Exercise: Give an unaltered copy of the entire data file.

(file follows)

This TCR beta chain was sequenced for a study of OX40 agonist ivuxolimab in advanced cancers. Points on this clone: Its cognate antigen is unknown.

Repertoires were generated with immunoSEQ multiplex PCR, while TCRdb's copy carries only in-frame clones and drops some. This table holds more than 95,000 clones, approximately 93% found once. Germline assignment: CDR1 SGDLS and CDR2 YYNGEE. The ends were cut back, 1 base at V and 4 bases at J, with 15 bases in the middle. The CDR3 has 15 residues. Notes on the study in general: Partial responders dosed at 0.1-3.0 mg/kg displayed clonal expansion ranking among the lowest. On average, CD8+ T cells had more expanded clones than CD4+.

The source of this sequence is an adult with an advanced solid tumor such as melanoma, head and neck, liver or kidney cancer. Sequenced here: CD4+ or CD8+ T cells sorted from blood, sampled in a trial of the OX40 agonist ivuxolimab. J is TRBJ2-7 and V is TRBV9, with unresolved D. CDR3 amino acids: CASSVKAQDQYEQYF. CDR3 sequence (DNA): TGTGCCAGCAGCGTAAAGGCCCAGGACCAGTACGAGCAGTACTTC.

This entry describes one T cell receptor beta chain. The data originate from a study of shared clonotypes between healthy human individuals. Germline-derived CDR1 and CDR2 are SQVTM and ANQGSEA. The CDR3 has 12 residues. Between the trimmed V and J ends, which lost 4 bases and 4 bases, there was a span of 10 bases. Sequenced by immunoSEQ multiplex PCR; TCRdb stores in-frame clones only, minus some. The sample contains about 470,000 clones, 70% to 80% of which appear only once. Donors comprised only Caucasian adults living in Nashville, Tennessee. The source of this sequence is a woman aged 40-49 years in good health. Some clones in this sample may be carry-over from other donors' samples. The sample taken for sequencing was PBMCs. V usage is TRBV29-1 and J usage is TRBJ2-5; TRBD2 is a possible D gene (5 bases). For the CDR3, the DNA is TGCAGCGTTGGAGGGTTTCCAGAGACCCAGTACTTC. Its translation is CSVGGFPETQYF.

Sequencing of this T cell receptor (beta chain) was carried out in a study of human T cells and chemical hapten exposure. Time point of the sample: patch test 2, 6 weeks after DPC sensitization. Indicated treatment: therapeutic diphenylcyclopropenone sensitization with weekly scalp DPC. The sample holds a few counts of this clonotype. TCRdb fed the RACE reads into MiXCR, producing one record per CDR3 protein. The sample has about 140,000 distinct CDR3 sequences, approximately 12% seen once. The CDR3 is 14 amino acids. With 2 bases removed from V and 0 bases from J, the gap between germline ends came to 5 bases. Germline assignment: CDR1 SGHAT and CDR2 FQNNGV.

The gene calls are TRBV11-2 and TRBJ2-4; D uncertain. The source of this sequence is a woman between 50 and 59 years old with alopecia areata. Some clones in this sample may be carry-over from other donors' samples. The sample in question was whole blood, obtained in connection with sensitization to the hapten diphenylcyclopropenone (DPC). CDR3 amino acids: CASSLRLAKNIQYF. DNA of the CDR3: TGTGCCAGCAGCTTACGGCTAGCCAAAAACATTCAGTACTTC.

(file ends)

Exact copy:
This TCR beta chain was sequenced for a study of OX40 agonist ivuxolimab in advanced cancers. Points on this clone: Its cognate antigen is unknown.

Repertoires were generated with immunoSEQ multiplex PCR, while TCRdb's copy carries only in-frame clones and drops some. This table holds more than 95,000 clones, approximately 93% found once. Germline assignment: CDR1 SGDLS and CDR2 YYNGEE. The ends were cut back, 1 base at V and 4 bases at J, with 15 bases in the middle. The CDR3 has 15 residues. Notes on the study in general: Partial responders dosed at 0.1-3.0 mg/kg displayed clonal expansion ranking among the lowest. On average, CD8+ T cells had more expanded clones than CD4+.

The source of this sequence is an adult with an advanced solid tumor such as melanoma, head and neck, liver or kidney cancer. Sequenced here: CD4+ or CD8+ T cells sorted from blood, sampled in a trial of the OX40 agonist ivuxolimab. J is TRBJ2-7 and V is TRBV9, with unresolved D. CDR3 amino acids: CASSVKAQDQYEQYF. CDR3 sequence (DNA): TGTGCCAGCAGCGTAAAGGCCCAGGACCAGTACGAGCAGTACTTC.

This entry describes one T cell receptor beta chain. The data originate from a study of shared clonotypes between healthy human individuals. Germline-derived CDR1 and CDR2 are SQVTM and ANQGSEA. The CDR3 has 12 residues. Between the trimmed V and J ends, which lost 4 bases and 4 bases, there was a span of 10 bases. Sequenced by immunoSEQ multiplex PCR; TCRdb stores in-frame clones only, minus some. The sample contains about 470,000 clones, 70% to 80% of which appear only once. Donors comprised only Caucasian adults living in Nashville, Tennessee. The source of this sequence is a woman aged 40-49 years in good health. Some clones in this sample may be carry-over from other donors' samples. The sample taken for sequencing was PBMCs. V usage is TRBV29-1 and J usage is TRBJ2-5; TRBD2 is a possible D gene (5 bases). For the CDR3, the DNA is TGCAGCGTTGGAGGGTTTCCAGAGACCCAGTACTTC. Its translation is CSVGGFPETQYF.

Sequencing of this T cell receptor (beta chain) was carried out in a study of human T cells and chemical hapten exposure. Time point of the sample: patch test 2, 6 weeks after DPC sensitization. Indicated treatment: therapeutic diphenylcyclopropenone sensitization with weekly scalp DPC. The sample holds a few counts of this clonotype. TCRdb fed the RACE reads into MiXCR, producing one record per CDR3 protein. The sample has about 140,000 distinct CDR3 sequences, approximately 12% seen once. The CDR3 is 14 amino acids. With 2 bases removed from V and 0 bases from J, the gap between germline ends came to 5 bases. Germline assignment: CDR1 SGHAT and CDR2 FQNNGV.

The gene calls are TRBV11-2 and TRBJ2-4; D uncertain. The source of this sequence is a woman between 50 and 59 years old with alopecia areata. Some clones in this sample may be carry-over from other donors' samples. The sample in question was whole blood, obtained in connection with sensitization to the hapten diphenylcyclopropenone (DPC). CDR3 amino acids: CASSLRLAKNIQYF. DNA of the CDR3: TGTGCCAGCAGCTTACGGCTAGCCAAAAACATTCAGTACTTC.